Priming English past tense verbs: Rules or statistics?

Aneta Kielar, Marc F. Joanisse, Mary L. Hare

Research output: Contribution to journalArticlepeer-review

43 Scopus citations


A key question in language processing concerns the rule-like nature of many aspects of grammar. Much research on this topic has focused on English past tense morphology, which comprises a regular, rule-like pattern (e.g., bake-baked) and a set of irregular forms that defy a rule-based description (e.g., take-took). Previous studies have used past tense priming to support the theory that the two forms are processed using different cognitive mechanisms. In the present study we investigated this distinction more closely, focusing specifically on whether the regular/irregular distinction is categorical or graded. Priming for regular and irregular forms was compared, as well as for forms that are irregular but display a partial regularity (suffixed irregular verbs, e.g., sleep-slept). Participants performed a lexical decision task with either a masked visual (Experiment 1) or an auditory prime (Experiment 2). We also manipulated prime-target ISI (0 vs. 500 ms), given previous studies indicating this factor might also influence the magnitude and quality of effects. We observed priming effects for both regular and irregular verbs, however the degree of priming of both was influenced by prime modality and processing time. When the prime was masked and presented for 66 ms regulars and suffixed irregulars patterned together, and were different from vowel change irregular forms. As the processing time increased (using longer ISI or cross-modal presentation), all morphologically related words showed facilitation. The results suggest that priming arises as a convergence of orthographic, phonological and semantic overlap that is especially strong for morphologically related words.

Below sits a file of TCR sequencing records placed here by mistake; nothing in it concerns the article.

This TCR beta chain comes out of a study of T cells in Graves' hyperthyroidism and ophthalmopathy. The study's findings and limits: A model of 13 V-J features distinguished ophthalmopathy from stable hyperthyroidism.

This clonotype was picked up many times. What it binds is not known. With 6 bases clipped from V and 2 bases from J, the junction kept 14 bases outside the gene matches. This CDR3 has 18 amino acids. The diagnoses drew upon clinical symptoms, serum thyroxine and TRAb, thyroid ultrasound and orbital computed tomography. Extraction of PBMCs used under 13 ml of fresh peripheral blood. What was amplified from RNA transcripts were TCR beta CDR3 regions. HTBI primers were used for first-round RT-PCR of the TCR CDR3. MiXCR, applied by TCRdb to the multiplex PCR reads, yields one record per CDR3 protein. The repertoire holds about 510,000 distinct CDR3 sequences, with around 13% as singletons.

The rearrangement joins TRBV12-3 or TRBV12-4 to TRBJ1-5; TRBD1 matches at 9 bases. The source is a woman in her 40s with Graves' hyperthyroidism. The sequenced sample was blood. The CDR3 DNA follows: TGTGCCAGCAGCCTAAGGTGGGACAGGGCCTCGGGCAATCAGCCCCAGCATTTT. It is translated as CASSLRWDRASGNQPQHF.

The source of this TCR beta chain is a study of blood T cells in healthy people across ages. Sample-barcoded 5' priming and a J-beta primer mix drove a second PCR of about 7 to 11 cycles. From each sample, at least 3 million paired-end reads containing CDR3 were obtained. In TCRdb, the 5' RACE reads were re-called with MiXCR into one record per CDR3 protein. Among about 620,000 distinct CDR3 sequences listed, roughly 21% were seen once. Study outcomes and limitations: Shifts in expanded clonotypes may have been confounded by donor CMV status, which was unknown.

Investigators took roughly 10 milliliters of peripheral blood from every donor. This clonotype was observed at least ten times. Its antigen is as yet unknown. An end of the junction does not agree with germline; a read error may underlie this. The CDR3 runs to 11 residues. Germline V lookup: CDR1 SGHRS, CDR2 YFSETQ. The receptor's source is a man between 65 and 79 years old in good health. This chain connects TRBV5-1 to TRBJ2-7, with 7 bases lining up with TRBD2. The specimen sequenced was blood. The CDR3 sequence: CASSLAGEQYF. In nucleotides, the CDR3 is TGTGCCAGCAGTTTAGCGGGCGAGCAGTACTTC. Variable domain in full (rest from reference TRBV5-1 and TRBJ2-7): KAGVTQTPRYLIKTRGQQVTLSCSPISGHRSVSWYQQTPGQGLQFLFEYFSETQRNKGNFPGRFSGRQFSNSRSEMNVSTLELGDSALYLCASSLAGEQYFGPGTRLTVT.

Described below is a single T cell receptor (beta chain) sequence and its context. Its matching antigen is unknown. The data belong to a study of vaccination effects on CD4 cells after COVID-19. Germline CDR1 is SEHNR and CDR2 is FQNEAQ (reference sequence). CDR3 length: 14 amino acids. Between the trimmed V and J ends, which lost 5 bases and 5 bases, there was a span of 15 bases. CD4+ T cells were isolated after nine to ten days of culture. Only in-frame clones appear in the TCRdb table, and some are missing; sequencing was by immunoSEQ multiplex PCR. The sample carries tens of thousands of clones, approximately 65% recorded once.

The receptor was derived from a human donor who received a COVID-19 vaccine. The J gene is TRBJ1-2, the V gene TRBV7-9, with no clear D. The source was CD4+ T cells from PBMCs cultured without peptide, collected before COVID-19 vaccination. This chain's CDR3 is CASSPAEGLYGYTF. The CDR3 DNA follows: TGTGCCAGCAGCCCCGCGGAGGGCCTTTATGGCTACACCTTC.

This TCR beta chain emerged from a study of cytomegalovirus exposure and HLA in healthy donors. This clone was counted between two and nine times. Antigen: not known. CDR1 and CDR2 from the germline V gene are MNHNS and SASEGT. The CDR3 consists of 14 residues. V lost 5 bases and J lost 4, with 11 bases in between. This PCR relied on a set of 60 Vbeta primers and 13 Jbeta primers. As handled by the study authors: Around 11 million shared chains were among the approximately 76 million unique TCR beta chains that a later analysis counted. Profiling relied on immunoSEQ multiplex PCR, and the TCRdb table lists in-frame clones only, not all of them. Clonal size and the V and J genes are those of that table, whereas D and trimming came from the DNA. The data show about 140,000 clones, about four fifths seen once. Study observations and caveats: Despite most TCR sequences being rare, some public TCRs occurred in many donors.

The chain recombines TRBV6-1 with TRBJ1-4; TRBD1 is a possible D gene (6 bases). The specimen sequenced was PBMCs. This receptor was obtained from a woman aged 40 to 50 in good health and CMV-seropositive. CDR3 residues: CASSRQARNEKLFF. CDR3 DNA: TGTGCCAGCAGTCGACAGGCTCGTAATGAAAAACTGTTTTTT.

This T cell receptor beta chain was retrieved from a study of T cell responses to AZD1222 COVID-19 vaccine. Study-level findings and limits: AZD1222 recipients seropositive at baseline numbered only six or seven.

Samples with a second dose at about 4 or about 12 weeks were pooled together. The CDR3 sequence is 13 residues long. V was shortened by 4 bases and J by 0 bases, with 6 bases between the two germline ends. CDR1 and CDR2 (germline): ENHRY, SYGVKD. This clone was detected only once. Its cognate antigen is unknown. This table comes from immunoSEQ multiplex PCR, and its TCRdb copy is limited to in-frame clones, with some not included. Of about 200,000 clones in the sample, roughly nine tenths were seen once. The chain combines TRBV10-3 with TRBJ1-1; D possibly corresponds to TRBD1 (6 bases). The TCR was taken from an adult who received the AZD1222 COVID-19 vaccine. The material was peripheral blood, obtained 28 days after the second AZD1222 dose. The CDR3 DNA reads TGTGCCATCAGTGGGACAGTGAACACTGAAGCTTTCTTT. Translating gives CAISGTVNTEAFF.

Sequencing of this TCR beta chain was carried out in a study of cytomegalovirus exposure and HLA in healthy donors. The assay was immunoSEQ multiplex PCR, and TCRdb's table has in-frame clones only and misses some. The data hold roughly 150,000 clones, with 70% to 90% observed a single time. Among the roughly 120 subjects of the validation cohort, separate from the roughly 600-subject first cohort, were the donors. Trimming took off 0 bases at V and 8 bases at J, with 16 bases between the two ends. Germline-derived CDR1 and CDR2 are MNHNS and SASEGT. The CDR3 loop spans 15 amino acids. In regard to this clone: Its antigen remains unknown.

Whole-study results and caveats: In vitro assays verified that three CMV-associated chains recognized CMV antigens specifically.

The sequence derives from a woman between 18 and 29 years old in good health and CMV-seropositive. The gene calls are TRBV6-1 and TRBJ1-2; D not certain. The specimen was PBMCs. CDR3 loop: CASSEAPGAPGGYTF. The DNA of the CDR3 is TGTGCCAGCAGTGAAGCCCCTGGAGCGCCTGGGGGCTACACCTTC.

Original languageEnglish (US)
Pages (from-to)327-346
Number of pages20
JournalJournal of Memory and Language
Issue number2
StatePublished - Feb 2008


  • Crossmodal priming
  • Dual-mechanism theory
  • Past tense
  • Single-system theory
  • Visual priming

ASJC Scopus subject areas

  • Neuropsychology and Physiological Psychology
  • Language and Linguistics
  • Experimental and Cognitive Psychology
  • Linguistics and Language
  • Artificial Intelligence


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